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The Rites of Spring

Letters From Oaxaca, México

Oaxaca, Mexico: an Expatriate Life
Stan Gotlieb

Email: stan@realoaxaca.com
Web: www.realoaxaca.com
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[This is a love song and a lament. Ojalá (o-ha-LA: it should only be), I'll sing it every spring for many years to come.]

Springtime has come to Oaxaca. The jacaranda trees are in full bloom. Huge tall trees, with heir blue-purple flowers thrust to the sky, they form the canopy for the profuse reds, oranges, blues and whites of the burgeoning bougainvillea. It is a clashing palette of inharmonious wonder.

The orange crop is at its peak, yielding pure liquid gold when juiced: sweet, thick sunshine in a glass. Melons are just about gone, and bananas, while still plentiful, have doubled in price due to the poor yields of a cold, wet winter. The larger winter avocados are gone, and the equally tasty but smaller spring avocados have taken their place. At the Friday market where we do most of our weekly shopping, there is no lack of beautiful, tasty produce. Shopping to the season is easy here, where there is abundance at all times of the year.

We go about our routine of shopping, cooking, eating, reading, writing and sleeping, and except for the details of the shopping list, the days blend together in a comforting and distracting sameness. Cushioned by our U.S. dollar accounts, and our fixed (in Diana's case) and sporadic (in mine) incomes, we exist in a cocoon of privilege and security. And, more and more as the days slide by into the rainy season, we bid "hasta luego" to our part-time resident friends.

Like the snowbirds of Oaxaca, these Monarch butterflies are rare birds of passage, migrating with the seasons. This picture was taken in January, up in the mountains of Michoacan where they winter. Unfortunately, there are fewer of them now, due in large part to the genetic manipulation of the corn on which they depend for food during their long journey south. [Photo by Diana Ricci]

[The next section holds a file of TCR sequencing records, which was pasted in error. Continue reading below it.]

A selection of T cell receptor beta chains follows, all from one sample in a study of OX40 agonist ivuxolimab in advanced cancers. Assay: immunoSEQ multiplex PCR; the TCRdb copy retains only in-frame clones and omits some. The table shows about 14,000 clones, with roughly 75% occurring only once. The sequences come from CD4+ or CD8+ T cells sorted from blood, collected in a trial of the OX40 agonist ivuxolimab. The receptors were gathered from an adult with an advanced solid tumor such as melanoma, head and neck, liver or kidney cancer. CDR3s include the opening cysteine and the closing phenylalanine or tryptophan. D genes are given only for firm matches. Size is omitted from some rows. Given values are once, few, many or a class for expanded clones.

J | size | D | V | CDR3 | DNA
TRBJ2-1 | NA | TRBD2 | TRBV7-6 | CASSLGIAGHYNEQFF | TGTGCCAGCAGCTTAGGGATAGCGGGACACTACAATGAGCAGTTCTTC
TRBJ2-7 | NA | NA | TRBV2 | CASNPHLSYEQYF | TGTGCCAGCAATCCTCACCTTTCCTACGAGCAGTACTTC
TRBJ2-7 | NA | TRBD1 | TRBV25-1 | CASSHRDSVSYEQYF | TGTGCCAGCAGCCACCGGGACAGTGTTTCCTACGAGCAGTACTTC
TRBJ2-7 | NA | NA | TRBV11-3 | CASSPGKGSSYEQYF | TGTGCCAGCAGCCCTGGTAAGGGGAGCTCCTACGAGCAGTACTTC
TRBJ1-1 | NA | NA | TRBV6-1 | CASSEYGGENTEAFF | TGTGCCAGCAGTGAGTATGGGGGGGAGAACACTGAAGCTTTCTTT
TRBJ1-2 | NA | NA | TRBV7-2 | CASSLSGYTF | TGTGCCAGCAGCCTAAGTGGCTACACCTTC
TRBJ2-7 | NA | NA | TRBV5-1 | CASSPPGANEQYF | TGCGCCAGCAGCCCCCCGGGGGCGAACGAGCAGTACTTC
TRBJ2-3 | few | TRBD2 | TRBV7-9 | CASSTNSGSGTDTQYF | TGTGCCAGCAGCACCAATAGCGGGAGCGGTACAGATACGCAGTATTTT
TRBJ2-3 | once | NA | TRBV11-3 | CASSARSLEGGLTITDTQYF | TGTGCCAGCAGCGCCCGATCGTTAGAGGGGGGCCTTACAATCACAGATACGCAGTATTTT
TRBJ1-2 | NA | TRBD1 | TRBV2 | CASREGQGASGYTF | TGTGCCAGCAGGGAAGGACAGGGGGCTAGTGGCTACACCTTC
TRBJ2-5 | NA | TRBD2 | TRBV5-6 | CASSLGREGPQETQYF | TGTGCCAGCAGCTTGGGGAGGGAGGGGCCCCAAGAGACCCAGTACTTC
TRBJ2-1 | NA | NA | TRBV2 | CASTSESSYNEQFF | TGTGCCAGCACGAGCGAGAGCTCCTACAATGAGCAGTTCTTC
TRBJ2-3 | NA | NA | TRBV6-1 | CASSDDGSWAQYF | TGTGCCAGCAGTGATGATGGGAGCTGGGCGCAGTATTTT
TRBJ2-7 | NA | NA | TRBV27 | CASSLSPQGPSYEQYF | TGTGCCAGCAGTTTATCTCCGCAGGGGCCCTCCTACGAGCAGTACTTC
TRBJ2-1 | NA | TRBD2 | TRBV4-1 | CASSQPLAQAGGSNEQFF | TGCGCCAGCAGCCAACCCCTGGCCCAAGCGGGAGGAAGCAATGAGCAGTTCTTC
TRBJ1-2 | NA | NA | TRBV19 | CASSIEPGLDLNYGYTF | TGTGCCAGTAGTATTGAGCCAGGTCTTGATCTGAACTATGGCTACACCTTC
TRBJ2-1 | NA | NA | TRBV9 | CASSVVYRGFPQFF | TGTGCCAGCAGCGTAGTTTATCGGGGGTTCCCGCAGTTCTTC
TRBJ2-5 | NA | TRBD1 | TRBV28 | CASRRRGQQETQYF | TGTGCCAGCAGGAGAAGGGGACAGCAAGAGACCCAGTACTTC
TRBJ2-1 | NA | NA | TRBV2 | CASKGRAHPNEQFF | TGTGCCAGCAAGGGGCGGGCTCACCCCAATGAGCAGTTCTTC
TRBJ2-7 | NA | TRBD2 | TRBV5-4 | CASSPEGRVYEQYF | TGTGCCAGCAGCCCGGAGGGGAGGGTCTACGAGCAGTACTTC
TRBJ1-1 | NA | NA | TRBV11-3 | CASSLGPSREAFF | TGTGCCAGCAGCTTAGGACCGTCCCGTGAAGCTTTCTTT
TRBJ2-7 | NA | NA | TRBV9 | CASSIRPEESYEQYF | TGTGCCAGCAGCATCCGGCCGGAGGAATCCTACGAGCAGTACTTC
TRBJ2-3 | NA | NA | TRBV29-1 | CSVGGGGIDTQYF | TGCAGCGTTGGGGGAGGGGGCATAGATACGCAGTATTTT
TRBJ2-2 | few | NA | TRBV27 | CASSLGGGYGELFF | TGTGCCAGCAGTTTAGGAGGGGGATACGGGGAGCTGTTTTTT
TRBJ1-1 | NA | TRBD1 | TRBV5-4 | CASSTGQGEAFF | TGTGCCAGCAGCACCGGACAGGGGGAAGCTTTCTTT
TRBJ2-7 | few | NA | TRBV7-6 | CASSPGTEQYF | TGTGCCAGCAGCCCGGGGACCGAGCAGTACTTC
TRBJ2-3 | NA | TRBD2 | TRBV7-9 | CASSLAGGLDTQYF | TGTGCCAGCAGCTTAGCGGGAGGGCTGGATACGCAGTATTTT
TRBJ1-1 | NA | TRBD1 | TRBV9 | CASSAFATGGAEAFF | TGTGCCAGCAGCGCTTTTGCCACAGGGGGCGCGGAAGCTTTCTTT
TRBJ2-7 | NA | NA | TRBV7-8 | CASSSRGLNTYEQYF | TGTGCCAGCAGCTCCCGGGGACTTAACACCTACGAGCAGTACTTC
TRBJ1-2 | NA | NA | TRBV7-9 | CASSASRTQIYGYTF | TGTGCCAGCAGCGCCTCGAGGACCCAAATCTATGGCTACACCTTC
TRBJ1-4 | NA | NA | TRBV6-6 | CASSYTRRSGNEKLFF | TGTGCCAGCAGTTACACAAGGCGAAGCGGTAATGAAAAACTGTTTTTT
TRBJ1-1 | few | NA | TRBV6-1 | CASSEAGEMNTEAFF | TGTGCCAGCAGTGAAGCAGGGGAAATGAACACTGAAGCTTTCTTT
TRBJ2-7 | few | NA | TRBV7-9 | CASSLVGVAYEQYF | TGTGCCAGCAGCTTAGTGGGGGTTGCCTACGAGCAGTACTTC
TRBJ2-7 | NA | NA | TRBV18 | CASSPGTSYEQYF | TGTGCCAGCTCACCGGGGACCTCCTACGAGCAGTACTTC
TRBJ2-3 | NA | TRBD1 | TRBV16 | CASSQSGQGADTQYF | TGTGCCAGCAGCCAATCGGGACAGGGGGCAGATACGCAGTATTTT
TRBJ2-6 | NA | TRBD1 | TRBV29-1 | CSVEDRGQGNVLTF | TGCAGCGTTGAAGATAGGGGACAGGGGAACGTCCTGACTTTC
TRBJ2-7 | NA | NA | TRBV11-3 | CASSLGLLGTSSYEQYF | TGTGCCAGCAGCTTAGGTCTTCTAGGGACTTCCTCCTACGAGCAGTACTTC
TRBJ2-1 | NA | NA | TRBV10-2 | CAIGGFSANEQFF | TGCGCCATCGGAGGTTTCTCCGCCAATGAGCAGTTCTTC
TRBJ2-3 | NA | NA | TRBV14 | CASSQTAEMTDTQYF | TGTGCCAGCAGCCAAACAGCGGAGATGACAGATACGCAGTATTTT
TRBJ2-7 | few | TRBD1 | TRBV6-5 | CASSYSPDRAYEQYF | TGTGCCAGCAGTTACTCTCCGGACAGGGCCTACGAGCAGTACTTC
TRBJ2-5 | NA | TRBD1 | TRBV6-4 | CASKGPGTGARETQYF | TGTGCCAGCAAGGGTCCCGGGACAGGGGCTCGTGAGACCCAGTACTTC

The rites of spring, among the snowbirds: farewell dinners and goodbye parties; exchanges of address and return of loaned radios, frying pans, and Oaxaca road maps. Folks are packing up, locking up, and going up, to their other life in New York, Colorado, New Hampshire, Illinois, California and Minnesota. It's a life we haven't shared with them: mysterious, disconnected, "other".

For the next six or more months, we and our pals will have little to say to each other. We will be here, and they will be "there". There will be an occasional e-mail asking for help with this, or information about that, going back and forth between us, but we won't be sitting together over cappuccino in the sidewalk cafes, or meeting to hear our favorite jazz singer in the music club down the street.

It's kind of sad, you know? Oh, not horribly depressing or anything like that; just a little mournful. And after a little while, we too will pack our suitcases and vacate the premises for a month or two. We tell ourselves that we are different, because we leave later and come back sooner. I wonder if our more permanent friends understand the distinction.

I hardly know anyone who came here from the U.S. who stays year 'round. Virtually everyone has family, financial interests, or seasonal homes elsewhere. It is part of what binds us together, this tether to the "old country" and its' grandchildren, accountants, banks, and annual events not to be missed. Just as it sets us apart from the Mexicans among whom we live, it forges links between the rest of us.

We are the gringo community in Oaxaca, and our roots, personal and cultural, are foreign. We bring our music down with us, on tape and cd. We bring our favorite unavailable-in-Mexico foods (Diana and I can't live without balsamic vinegar and horseradish), replacements for our worn out blue jeans (and argyle socks for me), and a laptop, of course. We spend time and effort to preserve and improve our English language lending library (as the French do their Alliance Francaise).

Diana and I have made some friends among the Mexican people, and those friendships are important to us. We have great respect for the culture, we struggle with the language, and we value the open, generous welcome we have received here. Nonetheless, it is true that most of our social contacts are gringos, of similar education and background, similar tastes in literature and listening, and similar political viewpoints.

In this behavior, we are not much different than most people: those closest to our hearts are the ones who are most like ourselves. And even though we know they will return in the Fall, we hate to see them go.
(April, 1997)

All materials copyrighted, 1994-2006 by Stan Gotlieb and tomzap.com

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